Danya Institute Inc.

Recovery Month Testimonials 2017

Sharing Stories of Recovery



  1. I have been trained by the Behavioral Health Institute and other entities in the area of pre- assessment of people with behavioral health status. I have worked with clients with such issues for over 15 years. The three locations where I have been employed has always dealt with a high population of clients who suffer with behavioral health related issues such as, mental health and drug addictions and need either crisis support or crisis intervention. My job is and was to pre- assess clients and make the necessary referrals for services. Sometimes it has been a challenge but overall seeing the clients after they receive the assistance needed to stabilize them is the only reward I need.

I would like to state that I am a recovering addict in long term recovery who used alcohol and drugs for over thirty four years. I started using at the age of eight years old. I never knew I also had a mental health illness until I started drug treatment in the year 2000. While in treatment (Methadone treatment) I found that I was not using illicit drugs or drinking anymore but I could not stay focused and had racing thoughts day and night. I was assessed and started therapy immediately because I wanted to regain my life. I stayed in treatment with medication for nine months. But continued the program for support and therapy sessions even after my completion of the program. After I completed the program I became an advocate for the clients at 911 Broadway Center. I started to attend NA meetings three times a day and I reached out to other people for support. That’s where I found the Rose Street Community Center and began as a volunteer. I started to assist that program by writing letters to assist in the re- entry of men from incarceration and completing the application process for the Vehicle for Change Program and advocate as to why they deserved a vehicle.

  1. I learned that I could do anything I wanted to if I applied myself to the task. I attend Narcotics Anonymous and Alcoholics Anonymous meetings regularly. Attend spirituality groups and retreats and I pray. I mentor/ sponsor other recovering addicts and I also started to attend self help groups and attend classes for self wellness to learn how to meditate with yoga classes. Last but not least I make and keep regular doctors appointments. I moved on to work under the Sister of Notre Dame for Americorps for two years in the same field of supportive services assisting families in crisis. And as a case manager for the Family Support Center under Sister Mary Margret Pignone and Julie Community Center’s Sister Bobby English. I have been working here at my current position Dee’s Place for 10 years. Started outreach as an Outreach Consultant and assistant case manager and moved up to the Peer Recovery Coordinator when Ms. Dee Sparks retired in 2012.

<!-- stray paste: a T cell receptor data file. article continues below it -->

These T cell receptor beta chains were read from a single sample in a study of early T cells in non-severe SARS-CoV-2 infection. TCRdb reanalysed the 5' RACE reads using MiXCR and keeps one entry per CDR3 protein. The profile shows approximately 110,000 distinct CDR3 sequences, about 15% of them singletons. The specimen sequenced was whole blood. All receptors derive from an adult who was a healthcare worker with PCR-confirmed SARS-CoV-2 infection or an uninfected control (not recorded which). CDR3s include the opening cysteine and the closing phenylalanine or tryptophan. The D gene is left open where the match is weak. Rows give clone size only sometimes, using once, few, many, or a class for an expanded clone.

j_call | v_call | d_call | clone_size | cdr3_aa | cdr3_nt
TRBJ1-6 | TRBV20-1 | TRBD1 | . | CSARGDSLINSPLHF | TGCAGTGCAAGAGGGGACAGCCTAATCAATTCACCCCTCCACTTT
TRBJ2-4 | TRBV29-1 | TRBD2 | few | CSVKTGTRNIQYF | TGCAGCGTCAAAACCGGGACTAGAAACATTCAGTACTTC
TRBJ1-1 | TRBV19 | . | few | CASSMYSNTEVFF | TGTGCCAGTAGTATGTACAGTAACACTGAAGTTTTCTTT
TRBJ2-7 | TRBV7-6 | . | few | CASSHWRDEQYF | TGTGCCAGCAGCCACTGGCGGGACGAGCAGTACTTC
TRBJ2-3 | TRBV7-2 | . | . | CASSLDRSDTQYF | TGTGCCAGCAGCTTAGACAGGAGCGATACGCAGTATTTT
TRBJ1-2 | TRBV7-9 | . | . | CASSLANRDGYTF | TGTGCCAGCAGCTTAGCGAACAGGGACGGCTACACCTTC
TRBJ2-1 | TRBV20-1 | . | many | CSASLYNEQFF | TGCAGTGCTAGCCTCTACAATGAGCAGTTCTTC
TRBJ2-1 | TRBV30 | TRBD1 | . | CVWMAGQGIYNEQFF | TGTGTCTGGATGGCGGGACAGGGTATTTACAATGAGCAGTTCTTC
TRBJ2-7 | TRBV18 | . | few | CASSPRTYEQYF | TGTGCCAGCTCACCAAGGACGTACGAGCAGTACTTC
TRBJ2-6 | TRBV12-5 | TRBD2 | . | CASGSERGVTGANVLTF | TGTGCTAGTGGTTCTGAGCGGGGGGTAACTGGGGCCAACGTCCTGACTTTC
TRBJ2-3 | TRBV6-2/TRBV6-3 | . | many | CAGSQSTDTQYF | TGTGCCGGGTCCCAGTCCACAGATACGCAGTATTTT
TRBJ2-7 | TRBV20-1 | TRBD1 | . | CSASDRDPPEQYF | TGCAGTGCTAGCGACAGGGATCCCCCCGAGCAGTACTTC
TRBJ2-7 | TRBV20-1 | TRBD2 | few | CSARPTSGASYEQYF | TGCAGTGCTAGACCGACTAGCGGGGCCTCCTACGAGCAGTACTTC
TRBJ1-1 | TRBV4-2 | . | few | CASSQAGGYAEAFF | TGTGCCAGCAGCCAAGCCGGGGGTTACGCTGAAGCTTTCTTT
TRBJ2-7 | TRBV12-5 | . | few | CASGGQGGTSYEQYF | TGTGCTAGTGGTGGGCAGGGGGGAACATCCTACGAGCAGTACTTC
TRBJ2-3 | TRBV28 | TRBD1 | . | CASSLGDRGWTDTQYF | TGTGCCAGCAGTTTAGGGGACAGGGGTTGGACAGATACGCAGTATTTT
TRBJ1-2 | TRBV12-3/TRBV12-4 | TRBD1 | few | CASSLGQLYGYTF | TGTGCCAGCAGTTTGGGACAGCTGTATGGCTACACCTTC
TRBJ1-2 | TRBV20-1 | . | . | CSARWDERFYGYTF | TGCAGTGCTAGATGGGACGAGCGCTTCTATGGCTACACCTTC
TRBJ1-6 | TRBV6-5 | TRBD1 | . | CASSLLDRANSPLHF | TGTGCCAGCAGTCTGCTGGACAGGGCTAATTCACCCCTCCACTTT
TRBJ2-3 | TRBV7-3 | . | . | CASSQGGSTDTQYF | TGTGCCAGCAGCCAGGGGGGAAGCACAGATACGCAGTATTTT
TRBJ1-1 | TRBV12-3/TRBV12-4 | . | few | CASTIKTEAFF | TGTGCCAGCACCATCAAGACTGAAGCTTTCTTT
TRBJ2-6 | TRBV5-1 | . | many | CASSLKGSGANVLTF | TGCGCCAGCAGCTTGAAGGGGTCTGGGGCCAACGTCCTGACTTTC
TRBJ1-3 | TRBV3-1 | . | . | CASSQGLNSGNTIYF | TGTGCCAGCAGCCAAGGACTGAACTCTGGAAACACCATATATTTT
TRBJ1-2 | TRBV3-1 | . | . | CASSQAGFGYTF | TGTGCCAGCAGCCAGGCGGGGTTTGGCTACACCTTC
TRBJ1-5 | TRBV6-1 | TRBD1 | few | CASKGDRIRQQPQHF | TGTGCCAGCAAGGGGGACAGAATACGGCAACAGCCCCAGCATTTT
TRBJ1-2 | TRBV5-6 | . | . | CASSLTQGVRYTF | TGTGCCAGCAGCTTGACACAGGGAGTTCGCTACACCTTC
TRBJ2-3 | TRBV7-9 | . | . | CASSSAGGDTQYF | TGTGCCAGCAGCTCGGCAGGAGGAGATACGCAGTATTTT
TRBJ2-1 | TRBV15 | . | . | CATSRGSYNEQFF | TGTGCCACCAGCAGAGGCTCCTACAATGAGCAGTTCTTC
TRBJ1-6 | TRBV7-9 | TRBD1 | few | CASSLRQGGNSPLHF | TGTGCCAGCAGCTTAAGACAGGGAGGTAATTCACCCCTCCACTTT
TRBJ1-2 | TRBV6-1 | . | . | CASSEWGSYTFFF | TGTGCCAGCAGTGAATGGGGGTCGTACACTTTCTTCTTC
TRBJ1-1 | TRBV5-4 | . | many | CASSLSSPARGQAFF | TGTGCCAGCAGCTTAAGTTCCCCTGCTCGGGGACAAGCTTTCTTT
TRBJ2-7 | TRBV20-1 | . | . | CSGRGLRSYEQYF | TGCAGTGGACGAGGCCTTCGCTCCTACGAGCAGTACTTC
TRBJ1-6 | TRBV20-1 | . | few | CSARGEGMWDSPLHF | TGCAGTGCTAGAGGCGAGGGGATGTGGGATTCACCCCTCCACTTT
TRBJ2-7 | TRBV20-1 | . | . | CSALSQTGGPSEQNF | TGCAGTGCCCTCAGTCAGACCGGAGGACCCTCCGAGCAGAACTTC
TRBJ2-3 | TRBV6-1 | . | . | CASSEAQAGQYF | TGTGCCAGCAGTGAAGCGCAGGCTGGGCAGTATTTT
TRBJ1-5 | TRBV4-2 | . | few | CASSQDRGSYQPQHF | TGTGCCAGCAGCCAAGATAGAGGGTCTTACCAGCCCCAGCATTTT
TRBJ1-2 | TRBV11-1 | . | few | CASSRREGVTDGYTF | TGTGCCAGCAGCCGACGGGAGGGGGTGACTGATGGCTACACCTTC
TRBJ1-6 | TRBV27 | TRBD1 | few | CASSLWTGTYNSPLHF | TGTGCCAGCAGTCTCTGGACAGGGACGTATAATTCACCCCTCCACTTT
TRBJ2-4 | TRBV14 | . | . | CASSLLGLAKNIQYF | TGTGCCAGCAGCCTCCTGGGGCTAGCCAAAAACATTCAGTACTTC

2. Becoming a Certified Peer Recovery Specialist was very important to me because I plan to continue assisting in all efforts in helping others in their recovery process. This certification will continue to open doors to behavioral health and recovery wellness. I want to continue my path of building collaborations and network with programs that assist in stabilizing people with such related illnesses. My wish is to continue learning what is needed to help rebuild what has been broken for a very long time. Where I work we have been doing this for over 15 years but we had no defined title. We were simply called outreach consultants and peer counselors. This certification will define my experience and allow me to assist in opening doors where I haven’t been able to enter. We will be able to gain in more peer to peer contact. And it would enhance the programs where I work at.
  3. Peer recovery support benefits others because they know they are not alone and that they can reach out to others when they are struggling even if it is something simple, they feel comfortable enough to ask for guidance and support. I know we can guide them to achieve services and support such as, help them make decisions to obtain treatment services, see therapist, encourage them to take their medication as prescribed. We can support them when in crisis by listened to them and helping them make the right decisions that will stabilize them. We can even give them information when they are seeking services and let them know we support them.
  4. Working in this field has given me the opportunity to provide services to people who may not have received services because the needs are so great. I love working with people in communities that no one else wants to go into. I am also trained as a case manager and I can easily adapt to other programs. I learn quickly and I am experienced in trauma enforced care through Johns Hopkins University and the Bloomberg School of Public Health.